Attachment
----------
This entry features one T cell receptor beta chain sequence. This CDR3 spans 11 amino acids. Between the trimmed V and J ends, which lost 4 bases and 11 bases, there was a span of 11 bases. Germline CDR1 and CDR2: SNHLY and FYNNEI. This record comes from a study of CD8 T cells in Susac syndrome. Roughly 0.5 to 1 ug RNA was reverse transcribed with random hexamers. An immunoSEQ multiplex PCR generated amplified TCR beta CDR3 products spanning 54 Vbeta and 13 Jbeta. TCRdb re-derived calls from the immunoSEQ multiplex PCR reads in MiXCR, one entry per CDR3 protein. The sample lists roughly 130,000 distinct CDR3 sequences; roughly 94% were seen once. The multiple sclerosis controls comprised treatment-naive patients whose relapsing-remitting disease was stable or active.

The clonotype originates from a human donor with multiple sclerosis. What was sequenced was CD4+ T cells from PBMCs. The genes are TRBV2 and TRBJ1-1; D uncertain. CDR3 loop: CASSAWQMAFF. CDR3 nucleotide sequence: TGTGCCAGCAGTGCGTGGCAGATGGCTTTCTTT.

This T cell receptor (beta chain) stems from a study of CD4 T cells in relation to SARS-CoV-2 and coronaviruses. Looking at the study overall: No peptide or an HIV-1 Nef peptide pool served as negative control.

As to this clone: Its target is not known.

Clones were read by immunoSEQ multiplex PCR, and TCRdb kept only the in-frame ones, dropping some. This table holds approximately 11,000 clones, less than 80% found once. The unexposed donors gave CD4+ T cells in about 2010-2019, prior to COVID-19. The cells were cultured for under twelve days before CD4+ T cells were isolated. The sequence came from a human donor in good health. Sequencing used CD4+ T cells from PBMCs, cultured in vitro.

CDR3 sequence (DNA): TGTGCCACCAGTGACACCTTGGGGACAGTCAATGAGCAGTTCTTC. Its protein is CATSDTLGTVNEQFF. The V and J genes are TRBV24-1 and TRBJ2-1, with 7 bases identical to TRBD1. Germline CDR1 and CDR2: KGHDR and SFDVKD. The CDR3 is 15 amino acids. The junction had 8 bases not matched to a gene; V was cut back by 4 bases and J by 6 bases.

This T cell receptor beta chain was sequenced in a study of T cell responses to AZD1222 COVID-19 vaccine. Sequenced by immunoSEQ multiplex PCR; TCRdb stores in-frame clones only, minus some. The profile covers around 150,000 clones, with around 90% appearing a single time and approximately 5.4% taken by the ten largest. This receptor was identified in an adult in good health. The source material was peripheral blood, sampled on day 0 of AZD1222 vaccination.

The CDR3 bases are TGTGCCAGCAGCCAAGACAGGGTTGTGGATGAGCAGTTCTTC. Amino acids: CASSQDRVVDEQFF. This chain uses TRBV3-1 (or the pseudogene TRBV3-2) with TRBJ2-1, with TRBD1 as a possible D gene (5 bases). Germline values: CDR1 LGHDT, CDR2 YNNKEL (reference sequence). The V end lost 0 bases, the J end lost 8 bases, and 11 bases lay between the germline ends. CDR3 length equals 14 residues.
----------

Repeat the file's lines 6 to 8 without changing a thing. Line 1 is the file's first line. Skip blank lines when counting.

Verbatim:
CDR3 sequence (DNA): TGTGCCACCAGTGACACCTTGGGGACAGTCAATGAGCAGTTCTTC. Its protein is CATSDTLGTVNEQFF. The V and J genes are TRBV24-1 and TRBJ2-1, with 7 bases identical to TRBD1. Germline CDR1 and CDR2: KGHDR and SFDVKD. The CDR3 is 15 amino acids. The junction had 8 bases not matched to a gene; V was cut back by 4 bases and J by 6 bases.

This T cell receptor beta chain was sequenced in a study of T cell responses to AZD1222 COVID-19 vaccine. Sequenced by immunoSEQ multiplex PCR; TCRdb stores in-frame clones only, minus some. The profile covers around 150,000 clones, with around 90% appearing a single time and approximately 5.4% taken by the ten largest. This receptor was identified in an adult in good health. The source material was peripheral blood, sampled on day 0 of AZD1222 vaccination.

The CDR3 bases are TGTGCCAGCAGCCAAGACAGGGTTGTGGATGAGCAGTTCTTC. Amino acids: CASSQDRVVDEQFF. This chain uses TRBV3-1 (or the pseudogene TRBV3-2) with TRBJ2-1, with TRBD1 as a possible D gene (5 bases). Germline values: CDR1 LGHDT, CDR2 YNNKEL (reference sequence). The V end lost 0 bases, the J end lost 8 bases, and 11 bases lay between the germline ends. CDR3 length equals 14 residues.